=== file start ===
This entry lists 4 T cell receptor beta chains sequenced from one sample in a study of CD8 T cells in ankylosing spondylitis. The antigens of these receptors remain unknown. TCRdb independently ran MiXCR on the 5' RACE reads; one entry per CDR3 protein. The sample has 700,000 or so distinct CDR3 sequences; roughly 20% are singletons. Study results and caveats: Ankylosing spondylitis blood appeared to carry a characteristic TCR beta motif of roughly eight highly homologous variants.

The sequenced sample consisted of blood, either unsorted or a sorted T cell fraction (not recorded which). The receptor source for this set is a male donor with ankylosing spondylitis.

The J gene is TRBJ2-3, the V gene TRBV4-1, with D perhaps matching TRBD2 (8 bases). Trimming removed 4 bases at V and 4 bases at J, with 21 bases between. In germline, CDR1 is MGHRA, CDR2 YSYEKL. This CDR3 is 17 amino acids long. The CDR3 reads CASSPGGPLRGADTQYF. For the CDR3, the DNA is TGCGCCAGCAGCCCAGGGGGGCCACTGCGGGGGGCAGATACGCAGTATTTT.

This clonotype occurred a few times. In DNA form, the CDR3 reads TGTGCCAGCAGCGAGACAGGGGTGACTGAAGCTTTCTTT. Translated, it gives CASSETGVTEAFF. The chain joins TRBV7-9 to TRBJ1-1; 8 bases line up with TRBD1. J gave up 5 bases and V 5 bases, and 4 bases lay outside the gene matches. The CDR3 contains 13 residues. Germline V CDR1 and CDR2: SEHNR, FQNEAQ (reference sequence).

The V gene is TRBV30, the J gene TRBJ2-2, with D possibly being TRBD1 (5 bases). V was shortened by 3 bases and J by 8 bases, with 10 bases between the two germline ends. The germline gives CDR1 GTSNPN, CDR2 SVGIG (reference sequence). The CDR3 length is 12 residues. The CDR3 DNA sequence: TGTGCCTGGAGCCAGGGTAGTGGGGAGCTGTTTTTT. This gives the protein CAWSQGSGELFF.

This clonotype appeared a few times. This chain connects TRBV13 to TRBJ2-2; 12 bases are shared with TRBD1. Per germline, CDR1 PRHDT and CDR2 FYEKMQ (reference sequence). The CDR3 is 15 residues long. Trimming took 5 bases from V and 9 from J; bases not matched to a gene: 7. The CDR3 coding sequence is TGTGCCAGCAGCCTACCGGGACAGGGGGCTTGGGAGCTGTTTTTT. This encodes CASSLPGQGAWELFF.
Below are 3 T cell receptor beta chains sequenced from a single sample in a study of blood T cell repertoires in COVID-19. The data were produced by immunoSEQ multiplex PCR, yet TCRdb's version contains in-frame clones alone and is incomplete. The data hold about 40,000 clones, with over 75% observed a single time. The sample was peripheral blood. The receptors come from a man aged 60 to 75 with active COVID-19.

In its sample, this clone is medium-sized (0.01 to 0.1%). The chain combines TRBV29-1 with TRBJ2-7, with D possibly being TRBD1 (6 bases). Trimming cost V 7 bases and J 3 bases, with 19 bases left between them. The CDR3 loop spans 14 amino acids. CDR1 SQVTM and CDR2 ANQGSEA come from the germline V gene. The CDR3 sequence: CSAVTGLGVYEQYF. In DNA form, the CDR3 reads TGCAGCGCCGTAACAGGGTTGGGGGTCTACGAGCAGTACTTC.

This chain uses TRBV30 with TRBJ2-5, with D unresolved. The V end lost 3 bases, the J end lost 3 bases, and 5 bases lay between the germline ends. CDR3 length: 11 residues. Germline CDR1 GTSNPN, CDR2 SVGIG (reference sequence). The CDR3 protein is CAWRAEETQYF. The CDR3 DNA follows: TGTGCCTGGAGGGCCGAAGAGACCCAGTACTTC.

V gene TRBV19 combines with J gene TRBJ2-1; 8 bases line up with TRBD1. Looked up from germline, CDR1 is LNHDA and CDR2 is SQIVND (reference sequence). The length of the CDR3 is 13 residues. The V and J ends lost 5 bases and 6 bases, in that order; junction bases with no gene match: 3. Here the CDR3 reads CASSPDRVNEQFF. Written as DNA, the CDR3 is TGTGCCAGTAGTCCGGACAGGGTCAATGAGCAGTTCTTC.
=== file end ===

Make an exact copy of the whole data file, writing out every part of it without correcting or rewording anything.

This entry lists 4 T cell receptor beta chains sequenced from one sample in a study of CD8 T cells in ankylosing spondylitis. The antigens of these receptors remain unknown. TCRdb independently ran MiXCR on the 5' RACE reads; one entry per CDR3 protein. The sample has 700,000 or so distinct CDR3 sequences; roughly 20% are singletons. Study results and caveats: Ankylosing spondylitis blood appeared to carry a characteristic TCR beta motif of roughly eight highly homologous variants.

The sequenced sample consisted of blood, either unsorted or a sorted T cell fraction (not recorded which). The receptor source for this set is a male donor with ankylosing spondylitis.

The J gene is TRBJ2-3, the V gene TRBV4-1, with D perhaps matching TRBD2 (8 bases). Trimming removed 4 bases at V and 4 bases at J, with 21 bases between. In germline, CDR1 is MGHRA, CDR2 YSYEKL. This CDR3 is 17 amino acids long. The CDR3 reads CASSPGGPLRGADTQYF. For the CDR3, the DNA is TGCGCCAGCAGCCCAGGGGGGCCACTGCGGGGGGCAGATACGCAGTATTTT.

This clonotype occurred a few times. In DNA form, the CDR3 reads TGTGCCAGCAGCGAGACAGGGGTGACTGAAGCTTTCTTT. Translated, it gives CASSETGVTEAFF. The chain joins TRBV7-9 to TRBJ1-1; 8 bases line up with TRBD1. J gave up 5 bases and V 5 bases, and 4 bases lay outside the gene matches. The CDR3 contains 13 residues. Germline V CDR1 and CDR2: SEHNR, FQNEAQ (reference sequence).

The V gene is TRBV30, the J gene TRBJ2-2, with D possibly being TRBD1 (5 bases). V was shortened by 3 bases and J by 8 bases, with 10 bases between the two germline ends. The germline gives CDR1 GTSNPN, CDR2 SVGIG (reference sequence). The CDR3 length is 12 residues. The CDR3 DNA sequence: TGTGCCTGGAGCCAGGGTAGTGGGGAGCTGTTTTTT. This gives the protein CAWSQGSGELFF.

This clonotype appeared a few times. This chain connects TRBV13 to TRBJ2-2; 12 bases are shared with TRBD1. Per germline, CDR1 PRHDT and CDR2 FYEKMQ (reference sequence). The CDR3 is 15 residues long. Trimming took 5 bases from V and 9 from J; bases not matched to a gene: 7. The CDR3 coding sequence is TGTGCCAGCAGCCTACCGGGACAGGGGGCTTGGGAGCTGTTTTTT. This encodes CASSLPGQGAWELFF.
Below are 3 T cell receptor beta chains sequenced from a single sample in a study of blood T cell repertoires in COVID-19. The data were produced by immunoSEQ multiplex PCR, yet TCRdb's version contains in-frame clones alone and is incomplete. The data hold about 40,000 clones, with over 75% observed a single time. The sample was peripheral blood. The receptors come from a man aged 60 to 75 with active COVID-19.

In its sample, this clone is medium-sized (0.01 to 0.1%). The chain combines TRBV29-1 with TRBJ2-7, with D possibly being TRBD1 (6 bases). Trimming cost V 7 bases and J 3 bases, with 19 bases left between them. The CDR3 loop spans 14 amino acids. CDR1 SQVTM and CDR2 ANQGSEA come from the germline V gene. The CDR3 sequence: CSAVTGLGVYEQYF. In DNA form, the CDR3 reads TGCAGCGCCGTAACAGGGTTGGGGGTCTACGAGCAGTACTTC.

This chain uses TRBV30 with TRBJ2-5, with D unresolved. The V end lost 3 bases, the J end lost 3 bases, and 5 bases lay between the germline ends. CDR3 length: 11 residues. Germline CDR1 GTSNPN, CDR2 SVGIG (reference sequence). The CDR3 protein is CAWRAEETQYF. The CDR3 DNA follows: TGTGCCTGGAGGGCCGAAGAGACCCAGTACTTC.

V gene TRBV19 combines with J gene TRBJ2-1; 8 bases line up with TRBD1. Looked up from germline, CDR1 is LNHDA and CDR2 is SQIVND (reference sequence). The length of the CDR3 is 13 residues. The V and J ends lost 5 bases and 6 bases, in that order; junction bases with no gene match: 3. Here the CDR3 reads CASSPDRVNEQFF. Written as DNA, the CDR3 is TGTGCCAGTAGTCCGGACAGGGTCAATGAGCAGTTCTTC.